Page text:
2020 Toyota GR Supra 3.0L AT
It’s hard to disguise the ‘wow’ factor around the Supra, regardless of the generation. Its reputation for having the best handling, great engine, and terrific design make even grown men gasp.
The rear spoiler of the A80 (fourth-gen) was the feature that grabbed the world’s attention but for those who knew a thing or two about cars, it was its 2JZ-GTE engine that really made it special. It (maybe) helped a little bit that it was the late Paul Walker’s car in ‘The Fast and the Furious’ but it seems to me like that cameo made the movie more legit.
This latest model, called the GR Supra, totally raises the stakes, which makes the agonizing 17-year wait absolutely worth it. Toyota took all their learnings from Gazoo Racing (GR) and even the 86 to get what drivers want in a sports car.
The design doesn’t attempt to be modest. In fact, the entire exterior is outrageously aggressive with its arrow-shaped body, oversized air ducts, diffusers (front, side, and rear), rear fender air scoops, and that duck-tail of a rear spoiler. Just one look at the body and the word ‘speed’ quickly comes to mind.
Compared to the cabin of the A80, this one’s layout is more passenger friendly. It isn’t race- or driver-centric at all and the 8.8-inch colored touchscreen in the middle is angled dead center (so the two passengers have the same viewing angle). It’s so sedate in fact that the 86 – with its red stitching, carbon-fiber-type panel, chunky controls and levers – comes out looking sportier.
With a very low roof, getting in is a task in itself. If you’re holding stuff in your hands or have bags on you, dump them first in the passenger seat or the trunk because you’re going to need to prop yourself up in order to take a seat gracefully.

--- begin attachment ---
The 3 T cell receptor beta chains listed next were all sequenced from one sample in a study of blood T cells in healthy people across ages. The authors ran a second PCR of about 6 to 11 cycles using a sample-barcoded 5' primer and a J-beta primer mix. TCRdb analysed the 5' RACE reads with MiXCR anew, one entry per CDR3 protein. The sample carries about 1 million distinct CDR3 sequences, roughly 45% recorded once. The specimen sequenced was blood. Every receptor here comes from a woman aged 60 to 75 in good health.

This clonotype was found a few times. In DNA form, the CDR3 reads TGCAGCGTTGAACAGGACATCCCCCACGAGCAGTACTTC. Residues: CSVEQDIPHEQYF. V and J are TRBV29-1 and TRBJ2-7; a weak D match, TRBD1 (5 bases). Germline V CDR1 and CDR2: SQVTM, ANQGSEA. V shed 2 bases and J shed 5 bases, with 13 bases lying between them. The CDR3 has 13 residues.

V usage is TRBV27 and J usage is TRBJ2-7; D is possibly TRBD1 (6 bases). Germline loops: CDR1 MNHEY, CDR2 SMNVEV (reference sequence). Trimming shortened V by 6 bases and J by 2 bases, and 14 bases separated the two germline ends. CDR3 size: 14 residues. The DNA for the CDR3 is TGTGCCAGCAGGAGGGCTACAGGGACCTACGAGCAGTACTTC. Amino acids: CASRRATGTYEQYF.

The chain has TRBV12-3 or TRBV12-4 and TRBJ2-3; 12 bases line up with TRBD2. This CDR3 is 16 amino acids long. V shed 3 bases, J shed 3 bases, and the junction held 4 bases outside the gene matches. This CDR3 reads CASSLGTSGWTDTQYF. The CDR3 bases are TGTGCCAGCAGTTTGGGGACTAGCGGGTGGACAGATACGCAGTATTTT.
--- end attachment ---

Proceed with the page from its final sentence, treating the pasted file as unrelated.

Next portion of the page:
If you’ve never been in a Formula car, let me tell you, this is pretty close. The race seat cups the body tightly in place and the highly adjustable column puts the steering wheel at just the right distance and angle so the whole feel is like you’re one and connected with the car. With little ground clearance, you’re positioned like a racecar driver so there’s very little bend on your knees and your leg is stretched out to the throttle.
What’s most obvious inside is the tremendous space constraint. Aside from two cupholders by the center tunnel, there’s very little space for stuff like gadgets, cables, docs, etc. You can toss bigger stuff over on the tonneau right behind you or dump them in the trunk before getting in.
That initial roar of the 3.0L twin-scroll turbo engine after I clicked the Start button is the legit throaty kind that can only come from a (straight) six-cylinder but fortunately, not the type that’s going to wake up the neighborhood.
Managing all of its 335-Hp and 500-Nm of torque is the highly advanced ZF 8HP eight-speed automatic that can shift within 200 milliseconds and can even, driver and track contingent, shift non-sequentially –from eighth to second – if the situation calls for it.
With so much power, the tail tends to slip out just a tiny bit every time I floor it, but thank goodness for traction control as it gets brought right back in.
Feedback is excellent from all fronts. Steering isn’t too light but it’s very tight so each calculated input is precise making it so agile regardless of speed. Throttle response is smooth in Normal driving mode but added pressure obviously delivers more forceful acceleration.
What makes it feel like a proper sports car is the Sport mode as it moves the shift point at just above 3,000 RPM and gives the redline a 1,000 RPM more. It’s more hyper here and is highly sensitive, so just a nudge on the steering wheel or accelerator and it takes off, which is why I love how it gets huge brakes: ventilated discs with a four-piston fixed caliper in front and a one-piston floating caliper in the rear.
One of its best attributes is its turning capability. Its low center of gravity and near 50/50 weight distribution allows it to corner smoothly with absolutely no body roll. The only thing my innards, along with loose items in the cabin (face shields, bags, etc.), had to deal with was the G-force generated.
While it does have the modern niceties like an all-LED lighting setup, soft-touch dashboard, Alcantara seats, dual-zone climate control, Bluetooth and USB, it still doesn’t have Apple CarPlay or Android Auto.
But in a car like this, who cares about device integration. This P4.990 million machine is about fulfilling a man’s (or woman’s) deep-seated love for speed and it does it over and above (like its namesake) expectations. It has refined power very few sports cars can match, but more importantly, provides a drive that’s absolutely pure and clean. That, ladies and gents, is what drivers want from a car.